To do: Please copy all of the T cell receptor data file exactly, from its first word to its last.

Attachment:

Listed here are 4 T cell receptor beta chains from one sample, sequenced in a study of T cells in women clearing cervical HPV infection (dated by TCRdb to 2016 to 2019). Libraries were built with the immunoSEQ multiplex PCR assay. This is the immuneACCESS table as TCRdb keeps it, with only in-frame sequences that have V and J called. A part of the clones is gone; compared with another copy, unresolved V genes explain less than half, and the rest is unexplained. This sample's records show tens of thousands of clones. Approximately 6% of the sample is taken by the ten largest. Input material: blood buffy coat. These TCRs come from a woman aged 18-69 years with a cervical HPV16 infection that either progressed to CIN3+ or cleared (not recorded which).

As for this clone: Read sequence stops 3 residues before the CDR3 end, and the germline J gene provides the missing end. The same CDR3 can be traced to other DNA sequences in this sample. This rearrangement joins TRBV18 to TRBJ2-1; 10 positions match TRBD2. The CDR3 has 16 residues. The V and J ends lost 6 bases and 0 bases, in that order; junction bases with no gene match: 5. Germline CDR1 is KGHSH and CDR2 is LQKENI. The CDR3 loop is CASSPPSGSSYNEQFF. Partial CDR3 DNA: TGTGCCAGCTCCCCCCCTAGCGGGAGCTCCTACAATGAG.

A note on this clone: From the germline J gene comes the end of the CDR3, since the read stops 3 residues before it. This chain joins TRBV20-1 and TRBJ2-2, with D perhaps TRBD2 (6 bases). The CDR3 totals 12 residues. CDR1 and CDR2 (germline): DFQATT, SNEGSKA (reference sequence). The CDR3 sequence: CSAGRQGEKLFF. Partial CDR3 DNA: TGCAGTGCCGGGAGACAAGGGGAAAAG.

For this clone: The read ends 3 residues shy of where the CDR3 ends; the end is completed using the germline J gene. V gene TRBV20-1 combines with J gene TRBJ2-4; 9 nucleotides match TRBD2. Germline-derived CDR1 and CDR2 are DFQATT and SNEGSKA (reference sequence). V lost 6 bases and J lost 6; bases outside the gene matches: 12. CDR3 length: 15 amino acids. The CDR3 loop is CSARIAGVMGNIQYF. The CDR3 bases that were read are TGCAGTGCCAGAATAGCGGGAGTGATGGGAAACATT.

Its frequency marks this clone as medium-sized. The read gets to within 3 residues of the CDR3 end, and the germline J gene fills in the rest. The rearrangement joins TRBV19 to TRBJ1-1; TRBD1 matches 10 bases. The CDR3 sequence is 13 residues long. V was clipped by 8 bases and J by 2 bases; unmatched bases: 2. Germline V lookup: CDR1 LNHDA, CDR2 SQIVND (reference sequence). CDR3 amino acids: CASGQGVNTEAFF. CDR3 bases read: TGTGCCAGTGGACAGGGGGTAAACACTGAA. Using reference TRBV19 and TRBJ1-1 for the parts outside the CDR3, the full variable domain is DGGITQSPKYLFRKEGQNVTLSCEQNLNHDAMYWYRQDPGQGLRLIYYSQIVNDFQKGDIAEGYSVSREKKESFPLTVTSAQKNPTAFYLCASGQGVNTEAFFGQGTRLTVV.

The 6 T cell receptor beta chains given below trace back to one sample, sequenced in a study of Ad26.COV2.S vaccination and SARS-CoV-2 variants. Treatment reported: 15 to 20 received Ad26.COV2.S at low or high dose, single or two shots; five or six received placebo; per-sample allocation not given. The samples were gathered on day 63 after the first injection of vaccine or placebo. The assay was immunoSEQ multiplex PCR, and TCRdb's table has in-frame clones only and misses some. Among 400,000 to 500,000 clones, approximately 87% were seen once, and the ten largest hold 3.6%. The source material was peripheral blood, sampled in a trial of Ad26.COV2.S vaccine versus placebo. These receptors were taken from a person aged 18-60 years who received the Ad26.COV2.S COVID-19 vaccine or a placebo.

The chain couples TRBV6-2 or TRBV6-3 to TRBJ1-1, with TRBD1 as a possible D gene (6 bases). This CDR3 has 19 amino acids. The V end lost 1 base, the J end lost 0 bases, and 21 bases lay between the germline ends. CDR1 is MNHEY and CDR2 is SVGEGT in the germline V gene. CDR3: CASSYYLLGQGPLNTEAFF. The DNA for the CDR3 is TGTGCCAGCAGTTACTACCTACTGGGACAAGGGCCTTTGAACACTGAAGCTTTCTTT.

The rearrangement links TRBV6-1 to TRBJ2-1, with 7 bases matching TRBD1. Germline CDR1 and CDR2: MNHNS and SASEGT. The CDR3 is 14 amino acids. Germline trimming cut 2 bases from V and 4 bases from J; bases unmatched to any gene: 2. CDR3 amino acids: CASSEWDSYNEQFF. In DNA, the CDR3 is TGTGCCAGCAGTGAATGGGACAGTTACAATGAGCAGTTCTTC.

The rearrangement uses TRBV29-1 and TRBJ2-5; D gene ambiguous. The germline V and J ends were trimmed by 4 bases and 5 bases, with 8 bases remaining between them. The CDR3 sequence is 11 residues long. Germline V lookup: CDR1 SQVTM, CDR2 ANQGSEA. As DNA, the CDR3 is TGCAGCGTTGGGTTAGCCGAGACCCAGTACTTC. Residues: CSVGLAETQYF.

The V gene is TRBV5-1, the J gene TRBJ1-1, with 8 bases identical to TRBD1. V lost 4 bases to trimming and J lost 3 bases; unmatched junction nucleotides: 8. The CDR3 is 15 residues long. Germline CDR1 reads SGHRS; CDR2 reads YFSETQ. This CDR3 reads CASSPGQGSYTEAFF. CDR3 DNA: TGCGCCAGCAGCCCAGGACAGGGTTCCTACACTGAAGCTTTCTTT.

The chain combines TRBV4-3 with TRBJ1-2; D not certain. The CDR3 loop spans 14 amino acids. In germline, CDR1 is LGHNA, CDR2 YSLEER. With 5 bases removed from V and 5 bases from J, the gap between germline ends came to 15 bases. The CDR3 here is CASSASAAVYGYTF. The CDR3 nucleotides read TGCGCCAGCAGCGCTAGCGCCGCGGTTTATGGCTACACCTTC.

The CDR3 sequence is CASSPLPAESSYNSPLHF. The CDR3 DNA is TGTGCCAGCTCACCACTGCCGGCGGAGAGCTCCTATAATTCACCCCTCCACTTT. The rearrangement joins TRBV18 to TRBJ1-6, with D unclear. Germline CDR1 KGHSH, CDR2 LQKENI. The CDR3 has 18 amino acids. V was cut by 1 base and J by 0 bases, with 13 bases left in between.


Listed here are 4 T cell receptor beta chains from one sample, sequenced in a study of T cells in women clearing cervical HPV infection (dated by TCRdb to 2016 to 2019). Libraries were built with the immunoSEQ multiplex PCR assay. This is the immuneACCESS table as TCRdb keeps it, with only in-frame sequences that have V and J called. A part of the clones is gone; compared with another copy, unresolved V genes explain less than half, and the rest is unexplained. This sample's records show tens of thousands of clones. Approximately 6% of the sample is taken by the ten largest. Input material: blood buffy coat. These TCRs come from a woman aged 18-69 years with a cervical HPV16 infection that either progressed to CIN3+ or cleared (not recorded which).

As for this clone: Read sequence stops 3 residues before the CDR3 end, and the germline J gene provides the missing end. The same CDR3 can be traced to other DNA sequences in this sample. This rearrangement joins TRBV18 to TRBJ2-1; 10 positions match TRBD2. The CDR3 has 16 residues. The V and J ends lost 6 bases and 0 bases, in that order; junction bases with no gene match: 5. Germline CDR1 is KGHSH and CDR2 is LQKENI. The CDR3 loop is CASSPPSGSSYNEQFF. Partial CDR3 DNA: TGTGCCAGCTCCCCCCCTAGCGGGAGCTCCTACAATGAG.

A note on this clone: From the germline J gene comes the end of the CDR3, since the read stops 3 residues before it. This chain joins TRBV20-1 and TRBJ2-2, with D perhaps TRBD2 (6 bases). The CDR3 totals 12 residues. CDR1 and CDR2 (germline): DFQATT, SNEGSKA (reference sequence). The CDR3 sequence: CSAGRQGEKLFF. Partial CDR3 DNA: TGCAGTGCCGGGAGACAAGGGGAAAAG.

For this clone: The read ends 3 residues shy of where the CDR3 ends; the end is completed using the germline J gene. V gene TRBV20-1 combines with J gene TRBJ2-4; 9 nucleotides match TRBD2. Germline-derived CDR1 and CDR2 are DFQATT and SNEGSKA (reference sequence). V lost 6 bases and J lost 6; bases outside the gene matches: 12. CDR3 length: 15 amino acids. The CDR3 loop is CSARIAGVMGNIQYF. The CDR3 bases that were read are TGCAGTGCCAGAATAGCGGGAGTGATGGGAAACATT.

Its frequency marks this clone as medium-sized. The read gets to within 3 residues of the CDR3 end, and the germline J gene fills in the rest. The rearrangement joins TRBV19 to TRBJ1-1; TRBD1 matches 10 bases. The CDR3 sequence is 13 residues long. V was clipped by 8 bases and J by 2 bases; unmatched bases: 2. Germline V lookup: CDR1 LNHDA, CDR2 SQIVND (reference sequence). CDR3 amino acids: CASGQGVNTEAFF. CDR3 bases read: TGTGCCAGTGGACAGGGGGTAAACACTGAA. Using reference TRBV19 and TRBJ1-1 for the parts outside the CDR3, the full variable domain is DGGITQSPKYLFRKEGQNVTLSCEQNLNHDAMYWYRQDPGQGLRLIYYSQIVNDFQKGDIAEGYSVSREKKESFPLTVTSAQKNPTAFYLCASGQGVNTEAFFGQGTRLTVV.

The 6 T cell receptor beta chains given below trace back to one sample, sequenced in a study of Ad26.COV2.S vaccination and SARS-CoV-2 variants. Treatment reported: 15 to 20 received Ad26.COV2.S at low or high dose, single or two shots; five or six received placebo; per-sample allocation not given. The samples were gathered on day 63 after the first injection of vaccine or placebo. The assay was immunoSEQ multiplex PCR, and TCRdb's table has in-frame clones only and misses some. Among 400,000 to 500,000 clones, approximately 87% were seen once, and the ten largest hold 3.6%. The source material was peripheral blood, sampled in a trial of Ad26.COV2.S vaccine versus placebo. These receptors were taken from a person aged 18-60 years who received the Ad26.COV2.S COVID-19 vaccine or a placebo.

The chain couples TRBV6-2 or TRBV6-3 to TRBJ1-1, with TRBD1 as a possible D gene (6 bases). This CDR3 has 19 amino acids. The V end lost 1 base, the J end lost 0 bases, and 21 bases lay between the germline ends. CDR1 is MNHEY and CDR2 is SVGEGT in the germline V gene. CDR3: CASSYYLLGQGPLNTEAFF. The DNA for the CDR3 is TGTGCCAGCAGTTACTACCTACTGGGACAAGGGCCTTTGAACACTGAAGCTTTCTTT.

The rearrangement links TRBV6-1 to TRBJ2-1, with 7 bases matching TRBD1. Germline CDR1 and CDR2: MNHNS and SASEGT. The CDR3 is 14 amino acids. Germline trimming cut 2 bases from V and 4 bases from J; bases unmatched to any gene: 2. CDR3 amino acids: CASSEWDSYNEQFF. In DNA, the CDR3 is TGTGCCAGCAGTGAATGGGACAGTTACAATGAGCAGTTCTTC.

The rearrangement uses TRBV29-1 and TRBJ2-5; D gene ambiguous. The germline V and J ends were trimmed by 4 bases and 5 bases, with 8 bases remaining between them. The CDR3 sequence is 11 residues long. Germline V lookup: CDR1 SQVTM, CDR2 ANQGSEA. As DNA, the CDR3 is TGCAGCGTTGGGTTAGCCGAGACCCAGTACTTC. Residues: CSVGLAETQYF.

The V gene is TRBV5-1, the J gene TRBJ1-1, with 8 bases identical to TRBD1. V lost 4 bases to trimming and J lost 3 bases; unmatched junction nucleotides: 8. The CDR3 is 15 residues long. Germline CDR1 reads SGHRS; CDR2 reads YFSETQ. This CDR3 reads CASSPGQGSYTEAFF. CDR3 DNA: TGCGCCAGCAGCCCAGGACAGGGTTCCTACACTGAAGCTTTCTTT.

The chain combines TRBV4-3 with TRBJ1-2; D not certain. The CDR3 loop spans 14 amino acids. In germline, CDR1 is LGHNA, CDR2 YSLEER. With 5 bases removed from V and 5 bases from J, the gap between germline ends came to 15 bases. The CDR3 here is CASSASAAVYGYTF. The CDR3 nucleotides read TGCGCCAGCAGCGCTAGCGCCGCGGTTTATGGCTACACCTTC.

The CDR3 sequence is CASSPLPAESSYNSPLHF. The CDR3 DNA is TGTGCCAGCTCACCACTGCCGGCGGAGAGCTCCTATAATTCACCCCTCCACTTT. The rearrangement joins TRBV18 to TRBJ1-6, with D unclear. Germline CDR1 KGHSH, CDR2 LQKENI. The CDR3 has 18 amino acids. V was cut by 1 base and J by 0 bases, with 13 bases left in between.